4 years ago

Does time-lapse imaging have favorable results for embryo incubation and selection compared with conventional methods in clinical in vitro fertilization? A meta-analysis and systematic review of randomized controlled trials

Junyan Hu, Fenghua Liu, Shiyou Wei, Minghao Chen, Jing Yuan

by Minghao Chen, Shiyou Wei, Junyan Hu, Jing Yuan, Fenghua Liu


The present study aimed to undertake a review of available evidence assessing whether time-lapse imaging (TLI) has favorable outcomes for embryo incubation and selection compared with conventional methods in clinical in vitro fertilization (IVF).


Using PubMed, EMBASE, Cochrane library and ClinicalTrial.gov up to February 2017 to search for randomized controlled trials (RCTs) comparing TLI versus conventional methods. Both studies randomized women and oocytes were included. For studies randomized women, the primary outcomes were live birth and ongoing pregnancy, the secondary outcomes were clinical pregnancy and miscarriage; for studies randomized oocytes, the primary outcome was blastocyst rate, the secondary outcome was good quality embryo on Day 2/3. Subgroup analysis was conducted based on different incubation and embryo selection between groups.


Ten RCTs were included, four randomized oocytes and six randomized women. For oocyte-based review, the pool-analysis observed no significant difference between TLI group and control group for blastocyst rate [relative risk (RR) 1.08, 95% CI 0.94–1.25, I2 = 0%, two studies, including 1154 embryos]. The quality of evidence was moderate for all outcomes in oocyte-based review. For woman-based review, only one study provided live birth rate (RR 1,23, 95% CI 1.06–1.44,I2 N/A, one study, including 842 women), the pooled result showed no significant difference in ongoing pregnancy rate (RR 1.04, 95% CI 0.80–1.36, I2 = 59%, four studies, including 1403 women) between two groups. The quality of the evidence was low or very low for all outcomes in woman-based review.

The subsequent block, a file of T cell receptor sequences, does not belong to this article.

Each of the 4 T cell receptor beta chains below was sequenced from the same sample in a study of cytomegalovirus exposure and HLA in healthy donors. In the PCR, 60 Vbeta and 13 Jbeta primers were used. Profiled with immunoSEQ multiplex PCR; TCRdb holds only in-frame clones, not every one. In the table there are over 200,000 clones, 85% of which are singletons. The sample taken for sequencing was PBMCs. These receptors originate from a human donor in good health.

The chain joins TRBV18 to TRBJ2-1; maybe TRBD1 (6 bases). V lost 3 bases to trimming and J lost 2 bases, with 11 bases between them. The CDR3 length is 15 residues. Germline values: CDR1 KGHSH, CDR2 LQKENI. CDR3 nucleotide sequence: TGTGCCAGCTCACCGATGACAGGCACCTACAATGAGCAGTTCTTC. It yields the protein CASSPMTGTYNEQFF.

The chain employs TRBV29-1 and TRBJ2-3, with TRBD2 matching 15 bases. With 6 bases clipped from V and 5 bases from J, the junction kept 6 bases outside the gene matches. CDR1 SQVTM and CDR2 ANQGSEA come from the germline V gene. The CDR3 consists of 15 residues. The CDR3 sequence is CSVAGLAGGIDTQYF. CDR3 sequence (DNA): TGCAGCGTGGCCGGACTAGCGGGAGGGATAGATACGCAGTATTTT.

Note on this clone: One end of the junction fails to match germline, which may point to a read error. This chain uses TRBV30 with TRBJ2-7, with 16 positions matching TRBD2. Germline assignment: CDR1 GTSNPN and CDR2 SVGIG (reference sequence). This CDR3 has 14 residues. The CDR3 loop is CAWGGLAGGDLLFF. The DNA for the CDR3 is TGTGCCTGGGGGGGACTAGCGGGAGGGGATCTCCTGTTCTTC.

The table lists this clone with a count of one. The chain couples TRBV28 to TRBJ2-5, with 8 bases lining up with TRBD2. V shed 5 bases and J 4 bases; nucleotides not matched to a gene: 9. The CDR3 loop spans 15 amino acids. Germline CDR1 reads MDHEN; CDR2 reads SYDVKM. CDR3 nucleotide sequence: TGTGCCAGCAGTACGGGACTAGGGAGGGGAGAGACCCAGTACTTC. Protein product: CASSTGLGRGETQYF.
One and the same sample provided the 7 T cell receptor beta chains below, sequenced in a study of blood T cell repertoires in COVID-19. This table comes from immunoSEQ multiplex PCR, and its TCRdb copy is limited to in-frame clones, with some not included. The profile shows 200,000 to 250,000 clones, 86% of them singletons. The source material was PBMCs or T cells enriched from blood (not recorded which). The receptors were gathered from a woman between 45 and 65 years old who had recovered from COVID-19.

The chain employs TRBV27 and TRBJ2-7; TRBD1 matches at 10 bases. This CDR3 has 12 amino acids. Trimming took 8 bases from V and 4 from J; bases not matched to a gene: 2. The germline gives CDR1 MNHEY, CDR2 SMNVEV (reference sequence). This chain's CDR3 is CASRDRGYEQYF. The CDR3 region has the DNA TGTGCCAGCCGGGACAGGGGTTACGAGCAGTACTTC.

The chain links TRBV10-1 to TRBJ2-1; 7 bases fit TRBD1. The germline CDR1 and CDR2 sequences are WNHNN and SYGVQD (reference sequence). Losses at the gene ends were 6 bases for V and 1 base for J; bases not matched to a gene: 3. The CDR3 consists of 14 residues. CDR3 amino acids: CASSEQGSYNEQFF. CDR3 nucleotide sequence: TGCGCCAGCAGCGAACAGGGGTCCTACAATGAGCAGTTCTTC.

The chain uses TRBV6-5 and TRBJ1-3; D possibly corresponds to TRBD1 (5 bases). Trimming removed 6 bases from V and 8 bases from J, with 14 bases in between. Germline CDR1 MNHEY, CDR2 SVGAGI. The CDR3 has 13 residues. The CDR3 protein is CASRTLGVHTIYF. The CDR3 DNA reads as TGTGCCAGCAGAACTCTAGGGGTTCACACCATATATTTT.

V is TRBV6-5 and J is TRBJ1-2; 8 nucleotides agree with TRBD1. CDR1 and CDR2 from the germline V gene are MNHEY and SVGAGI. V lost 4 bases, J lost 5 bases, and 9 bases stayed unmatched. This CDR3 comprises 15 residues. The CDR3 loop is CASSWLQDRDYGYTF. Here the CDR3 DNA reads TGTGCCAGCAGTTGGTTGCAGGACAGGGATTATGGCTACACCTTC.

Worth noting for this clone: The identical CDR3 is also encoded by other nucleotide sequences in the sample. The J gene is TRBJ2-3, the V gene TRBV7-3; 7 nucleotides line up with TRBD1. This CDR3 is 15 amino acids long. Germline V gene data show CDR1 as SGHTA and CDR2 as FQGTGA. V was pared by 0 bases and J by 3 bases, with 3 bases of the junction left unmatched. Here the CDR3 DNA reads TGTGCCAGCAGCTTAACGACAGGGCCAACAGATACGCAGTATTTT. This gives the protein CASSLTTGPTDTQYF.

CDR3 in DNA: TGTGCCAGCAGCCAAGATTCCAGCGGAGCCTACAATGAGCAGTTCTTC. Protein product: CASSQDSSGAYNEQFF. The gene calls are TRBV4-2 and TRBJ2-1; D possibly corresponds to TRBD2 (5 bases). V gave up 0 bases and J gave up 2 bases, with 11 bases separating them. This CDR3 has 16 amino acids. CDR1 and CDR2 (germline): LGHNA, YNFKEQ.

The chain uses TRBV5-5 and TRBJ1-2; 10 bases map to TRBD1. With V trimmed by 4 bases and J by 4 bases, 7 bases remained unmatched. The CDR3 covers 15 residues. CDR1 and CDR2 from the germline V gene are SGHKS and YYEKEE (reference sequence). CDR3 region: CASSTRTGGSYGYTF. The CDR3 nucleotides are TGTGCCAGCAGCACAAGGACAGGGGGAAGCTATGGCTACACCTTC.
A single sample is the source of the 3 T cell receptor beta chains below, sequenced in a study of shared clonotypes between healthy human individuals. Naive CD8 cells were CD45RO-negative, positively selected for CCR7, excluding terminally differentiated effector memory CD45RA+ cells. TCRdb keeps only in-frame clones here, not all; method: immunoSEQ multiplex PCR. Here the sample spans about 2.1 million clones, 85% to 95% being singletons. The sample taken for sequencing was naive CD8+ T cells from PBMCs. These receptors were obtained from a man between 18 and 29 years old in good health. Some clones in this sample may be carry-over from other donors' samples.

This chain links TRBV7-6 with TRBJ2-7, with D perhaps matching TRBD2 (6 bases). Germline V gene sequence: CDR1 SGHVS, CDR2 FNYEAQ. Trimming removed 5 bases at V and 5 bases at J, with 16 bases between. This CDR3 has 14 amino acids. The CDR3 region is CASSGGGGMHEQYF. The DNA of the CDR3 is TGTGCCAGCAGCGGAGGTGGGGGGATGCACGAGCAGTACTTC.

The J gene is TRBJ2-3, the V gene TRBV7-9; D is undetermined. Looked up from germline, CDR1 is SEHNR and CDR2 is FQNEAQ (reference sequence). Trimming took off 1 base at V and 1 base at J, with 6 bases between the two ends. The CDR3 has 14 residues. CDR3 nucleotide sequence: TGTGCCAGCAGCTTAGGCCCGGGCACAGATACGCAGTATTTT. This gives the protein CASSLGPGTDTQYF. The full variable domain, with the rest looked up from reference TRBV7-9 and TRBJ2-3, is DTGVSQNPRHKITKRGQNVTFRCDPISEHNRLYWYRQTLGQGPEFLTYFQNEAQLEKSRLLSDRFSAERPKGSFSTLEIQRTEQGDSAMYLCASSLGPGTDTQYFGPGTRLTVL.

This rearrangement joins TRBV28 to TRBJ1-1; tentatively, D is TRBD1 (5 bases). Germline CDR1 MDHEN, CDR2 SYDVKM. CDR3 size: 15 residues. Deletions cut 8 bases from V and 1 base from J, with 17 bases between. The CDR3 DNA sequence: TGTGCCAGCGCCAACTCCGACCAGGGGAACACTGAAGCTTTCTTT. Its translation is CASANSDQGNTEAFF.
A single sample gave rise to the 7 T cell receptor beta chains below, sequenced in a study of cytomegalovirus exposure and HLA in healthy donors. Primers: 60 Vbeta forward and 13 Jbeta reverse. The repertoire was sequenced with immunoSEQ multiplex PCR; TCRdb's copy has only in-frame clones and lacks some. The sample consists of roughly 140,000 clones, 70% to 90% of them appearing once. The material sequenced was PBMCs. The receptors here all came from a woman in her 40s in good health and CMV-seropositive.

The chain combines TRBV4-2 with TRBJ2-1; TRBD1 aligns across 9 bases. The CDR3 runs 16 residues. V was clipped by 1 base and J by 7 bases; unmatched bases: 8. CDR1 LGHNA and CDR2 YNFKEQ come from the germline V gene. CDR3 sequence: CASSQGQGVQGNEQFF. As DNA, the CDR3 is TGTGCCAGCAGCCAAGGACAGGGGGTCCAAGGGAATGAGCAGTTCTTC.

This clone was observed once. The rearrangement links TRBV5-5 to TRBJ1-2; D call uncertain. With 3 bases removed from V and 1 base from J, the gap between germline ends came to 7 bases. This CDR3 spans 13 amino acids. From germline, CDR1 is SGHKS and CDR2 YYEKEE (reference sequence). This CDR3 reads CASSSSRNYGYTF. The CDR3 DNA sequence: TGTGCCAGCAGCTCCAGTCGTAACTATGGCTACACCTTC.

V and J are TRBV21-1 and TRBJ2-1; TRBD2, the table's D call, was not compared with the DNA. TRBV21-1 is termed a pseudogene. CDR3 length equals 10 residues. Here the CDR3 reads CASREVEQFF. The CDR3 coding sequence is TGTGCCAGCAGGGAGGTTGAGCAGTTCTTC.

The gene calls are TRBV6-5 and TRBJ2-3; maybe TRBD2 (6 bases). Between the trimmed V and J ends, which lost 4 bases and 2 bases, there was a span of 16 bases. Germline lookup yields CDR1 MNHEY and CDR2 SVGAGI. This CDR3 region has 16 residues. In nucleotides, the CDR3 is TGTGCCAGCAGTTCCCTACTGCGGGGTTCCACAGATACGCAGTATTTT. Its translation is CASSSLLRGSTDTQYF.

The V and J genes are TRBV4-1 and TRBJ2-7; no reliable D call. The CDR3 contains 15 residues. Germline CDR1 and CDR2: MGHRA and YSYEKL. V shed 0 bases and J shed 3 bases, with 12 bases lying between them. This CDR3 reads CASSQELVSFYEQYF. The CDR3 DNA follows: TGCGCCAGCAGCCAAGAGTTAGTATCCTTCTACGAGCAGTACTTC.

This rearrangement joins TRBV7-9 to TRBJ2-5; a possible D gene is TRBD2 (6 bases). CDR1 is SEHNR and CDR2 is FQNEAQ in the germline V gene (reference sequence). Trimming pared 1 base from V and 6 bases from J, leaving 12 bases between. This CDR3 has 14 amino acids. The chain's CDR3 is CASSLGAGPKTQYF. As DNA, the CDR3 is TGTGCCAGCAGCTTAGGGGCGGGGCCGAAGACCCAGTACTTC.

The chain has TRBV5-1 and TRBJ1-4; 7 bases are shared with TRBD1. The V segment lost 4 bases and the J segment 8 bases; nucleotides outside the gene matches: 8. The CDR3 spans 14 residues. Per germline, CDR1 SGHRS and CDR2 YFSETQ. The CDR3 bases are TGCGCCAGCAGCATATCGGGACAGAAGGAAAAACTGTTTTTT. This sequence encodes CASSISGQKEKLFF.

Currently there is insufficient evidence to support that TLI is superior to conventional methods for human embryo incubation and selection. In consideration of the limitations and flaws of included studies, more well designed RCTs are still in need to comprehensively evaluate the effectiveness of clinical TLI use.

Publisher URL: http://journals.plos.org/plosone/article

DOI: 10.1371/journal.pone.0178720

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